It was so quiet I heard the blood pumping around in my head, and I had the same sense of immersion in a different world that I’ve experienced scuba diving. The silence was the accumulation of centuries of solitude. I was shocked that such emptiness could inspire me with awe, but it did. It was the purest landscape, the grandest, and so, it seemed to me, the most exalted. I had a powerful sense that I didn’t exist at all. The sublime grandeur of nature can strip away layers of the ego… (p. 112)

Antarctica’s obliteration has provided the perfect blank space into which Wheeler can disappear, can completely lose herself. There is an almost ecstatic approach to a Nirvana-like state of spiritual nothingness, the “powerful sense” that Antarctica provides escape from oneself. And yet, this escape is never fully complete. Even at her most serene moment of disappearance, Wheeler can hear her “blood pumping around in [her] head”, an obvious (although purely physical) reminder of her existence (p. 112).

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Antarctica’s obliteration never comes to full fruition because of the inability to completely eliminate that final and most important human element: the sense of self. Wheeler tells us that “travel represents either a journey of discovery… or an easy access escape” (p.122). However, even when she reaches the Pole, when she had “got as far, geographically, as anyone can go on this earth” (123), she acknowledges that “you can run away as far as you like but you’ll never get away from yourself” (122).

When considering this idea of escape in Antarctica, it is also important to look at what Wheeler calls her “Nomadic Thoughts”, which are perhaps the most significant part of herself she hopes to leave behind. She describes this phenomenon as “thoughts trailing nomadically around inside [her] head… intermittently stage[ing] rebellions, coalescing into a mass of far-reaching grief and paralyzing fear” triggered by anything from “an old man replacing a box of teabags on the supermarket shelf” to “a young woman with Down’s syndrome staring out of the smeared window… because there was nothing else for her to do that day” (98). Antarctica, with all its alien wonder and sublime obliteration appears to be the ultimate refuge from such psychological turmoil. Wheeler says that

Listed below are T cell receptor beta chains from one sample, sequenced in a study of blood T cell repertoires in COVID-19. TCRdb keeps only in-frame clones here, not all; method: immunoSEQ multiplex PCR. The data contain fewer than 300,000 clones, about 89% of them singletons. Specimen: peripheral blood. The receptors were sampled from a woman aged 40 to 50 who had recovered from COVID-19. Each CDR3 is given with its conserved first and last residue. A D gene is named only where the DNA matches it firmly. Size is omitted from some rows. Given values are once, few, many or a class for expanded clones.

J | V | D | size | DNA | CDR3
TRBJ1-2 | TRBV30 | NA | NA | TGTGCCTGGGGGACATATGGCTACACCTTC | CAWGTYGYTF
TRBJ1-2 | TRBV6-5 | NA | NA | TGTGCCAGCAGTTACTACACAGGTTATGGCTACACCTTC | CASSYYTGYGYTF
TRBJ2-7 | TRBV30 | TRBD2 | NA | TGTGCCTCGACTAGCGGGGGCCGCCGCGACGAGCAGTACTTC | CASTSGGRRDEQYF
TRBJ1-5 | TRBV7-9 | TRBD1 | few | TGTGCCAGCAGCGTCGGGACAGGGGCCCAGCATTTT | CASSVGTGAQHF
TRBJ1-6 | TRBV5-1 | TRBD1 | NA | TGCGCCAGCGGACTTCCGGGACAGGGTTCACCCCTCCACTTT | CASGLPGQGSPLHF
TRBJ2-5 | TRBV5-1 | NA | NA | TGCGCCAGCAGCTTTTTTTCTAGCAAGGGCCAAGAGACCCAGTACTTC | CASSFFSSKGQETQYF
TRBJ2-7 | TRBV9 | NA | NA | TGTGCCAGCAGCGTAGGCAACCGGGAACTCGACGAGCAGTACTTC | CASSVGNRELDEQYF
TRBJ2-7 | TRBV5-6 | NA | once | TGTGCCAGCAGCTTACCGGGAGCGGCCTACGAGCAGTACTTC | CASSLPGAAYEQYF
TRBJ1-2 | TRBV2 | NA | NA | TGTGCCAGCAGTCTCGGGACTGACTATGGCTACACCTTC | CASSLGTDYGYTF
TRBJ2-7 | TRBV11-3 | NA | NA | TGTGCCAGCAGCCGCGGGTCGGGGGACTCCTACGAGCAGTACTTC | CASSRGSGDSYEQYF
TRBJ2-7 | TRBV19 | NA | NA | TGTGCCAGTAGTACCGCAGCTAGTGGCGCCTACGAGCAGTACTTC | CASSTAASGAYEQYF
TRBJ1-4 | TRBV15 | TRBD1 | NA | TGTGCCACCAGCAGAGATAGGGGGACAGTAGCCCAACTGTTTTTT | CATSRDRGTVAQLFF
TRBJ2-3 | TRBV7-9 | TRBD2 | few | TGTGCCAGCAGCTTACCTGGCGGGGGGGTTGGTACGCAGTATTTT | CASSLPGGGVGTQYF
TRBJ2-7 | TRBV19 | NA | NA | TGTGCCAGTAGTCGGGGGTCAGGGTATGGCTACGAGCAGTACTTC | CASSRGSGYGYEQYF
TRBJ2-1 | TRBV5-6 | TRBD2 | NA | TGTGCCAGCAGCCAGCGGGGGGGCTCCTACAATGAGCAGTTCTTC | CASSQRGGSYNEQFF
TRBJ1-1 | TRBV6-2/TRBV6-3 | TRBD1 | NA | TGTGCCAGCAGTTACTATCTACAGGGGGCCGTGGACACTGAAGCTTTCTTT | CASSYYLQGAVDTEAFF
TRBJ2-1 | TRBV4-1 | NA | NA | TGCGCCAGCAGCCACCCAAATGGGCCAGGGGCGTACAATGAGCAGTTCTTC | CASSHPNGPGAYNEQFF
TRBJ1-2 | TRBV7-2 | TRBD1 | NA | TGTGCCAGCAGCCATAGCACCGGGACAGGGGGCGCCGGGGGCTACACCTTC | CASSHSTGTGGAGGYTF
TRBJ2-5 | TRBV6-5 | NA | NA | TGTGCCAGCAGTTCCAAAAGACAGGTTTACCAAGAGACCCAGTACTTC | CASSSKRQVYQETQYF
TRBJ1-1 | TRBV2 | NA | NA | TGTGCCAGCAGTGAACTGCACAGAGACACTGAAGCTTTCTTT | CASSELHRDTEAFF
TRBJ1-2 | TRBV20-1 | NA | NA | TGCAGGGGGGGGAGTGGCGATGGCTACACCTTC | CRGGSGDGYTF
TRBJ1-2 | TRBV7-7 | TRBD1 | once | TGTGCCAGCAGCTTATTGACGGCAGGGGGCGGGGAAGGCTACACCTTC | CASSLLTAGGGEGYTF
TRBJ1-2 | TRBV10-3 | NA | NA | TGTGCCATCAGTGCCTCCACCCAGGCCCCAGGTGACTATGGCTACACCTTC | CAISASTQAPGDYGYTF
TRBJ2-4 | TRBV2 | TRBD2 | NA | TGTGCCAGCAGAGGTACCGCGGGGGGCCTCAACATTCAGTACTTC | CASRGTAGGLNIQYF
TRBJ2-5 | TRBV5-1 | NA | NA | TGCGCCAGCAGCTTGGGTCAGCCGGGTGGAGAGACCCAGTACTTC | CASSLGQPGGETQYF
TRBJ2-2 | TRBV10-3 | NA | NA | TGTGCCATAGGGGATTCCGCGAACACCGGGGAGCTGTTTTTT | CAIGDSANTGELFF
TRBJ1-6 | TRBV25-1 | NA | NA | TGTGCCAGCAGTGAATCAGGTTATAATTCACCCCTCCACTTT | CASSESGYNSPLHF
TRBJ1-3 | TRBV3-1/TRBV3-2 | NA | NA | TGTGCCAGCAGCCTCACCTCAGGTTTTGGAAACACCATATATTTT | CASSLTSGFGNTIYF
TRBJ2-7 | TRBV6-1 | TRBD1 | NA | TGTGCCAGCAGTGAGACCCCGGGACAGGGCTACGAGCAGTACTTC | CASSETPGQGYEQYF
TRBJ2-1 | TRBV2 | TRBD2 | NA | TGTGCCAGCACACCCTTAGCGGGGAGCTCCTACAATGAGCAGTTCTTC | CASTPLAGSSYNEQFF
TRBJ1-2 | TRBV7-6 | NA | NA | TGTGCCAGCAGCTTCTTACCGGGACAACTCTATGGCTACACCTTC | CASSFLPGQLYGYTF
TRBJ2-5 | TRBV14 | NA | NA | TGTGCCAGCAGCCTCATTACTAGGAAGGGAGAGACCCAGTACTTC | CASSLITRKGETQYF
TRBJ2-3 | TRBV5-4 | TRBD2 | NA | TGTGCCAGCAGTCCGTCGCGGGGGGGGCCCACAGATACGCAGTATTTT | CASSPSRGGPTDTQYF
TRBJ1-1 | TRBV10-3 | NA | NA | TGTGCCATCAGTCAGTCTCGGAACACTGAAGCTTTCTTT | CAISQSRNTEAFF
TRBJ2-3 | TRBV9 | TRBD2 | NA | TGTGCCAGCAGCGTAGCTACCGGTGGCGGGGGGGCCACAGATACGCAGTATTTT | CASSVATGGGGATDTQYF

[i]n Antarctica [she] experienced a certainty amidst the morass of thoughts and emotions and preoccupations seething inside [her]… head… The landscape was intact, complete and larger than [her] imagination could grasp. It was free of the diurnal cycle that locked… earthlings into the ineluctable routine of home (p. 99).

Wheeler’s Nomadic Thoughts, brought on by the sad slow plod of everyday life, are part of her own specific “ineluctable routine” that, in Antarctica, she seems to be free of. This escape, however, despite Antarctica’s immersive, almost destructive power, can never completely come to be; while Wheeler claims that “the unownedness and the overpowering beauty that made Antarctica different [from other places she had been]… diverted the Nomadic Thoughts”, she goes on to say that “[i]t wasn’t a permanent diversion” and the she knew she “would meet [her] demons again and again” (100).

These Nomadic Thoughts seem to be an essential, inalienable element to Wheeler, and despite Antarctica’s admittedly far-reaching abilities, they cannot be outrun or destroyed. Antarctica is powerless against these painfully human forms of haunting.

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There is something both dark and hopeful about Antarctica’s initial presentation in Wheeler’s narrative; Antarctica has the dual capability of obliterating both the familiar features of the real world and the human systems of navigating them, as well as appearing to even go so far as to obliterate the human sense of self. It appears to be a power both for erasure and for escape, a surreal landscape that stands outside the scope of navigable human experience, “strip[ping] away layers of the ego” of those who dare to venture so far south (112).

And yet, despite all this, Antarctica’s powers eventually fall short. Any sense of swallowing of the self is purely an illusion brought on by sublime silence, and no matter how jarring and alien the landscape may be, no matter how effectively it destroys the human senses and the landmarks of familiar reality, it never manages to completely obliterate the outside world or the inner human existence of those who go there. Wheeler presents Antarctica as the destroyer that cannot completely destroy, the escape from that which cannot be escaped. No matter how dangerously powerful it may at first appear to be, its process of obliteration will always be incomplete, and its status as complete escape will never quite ring true.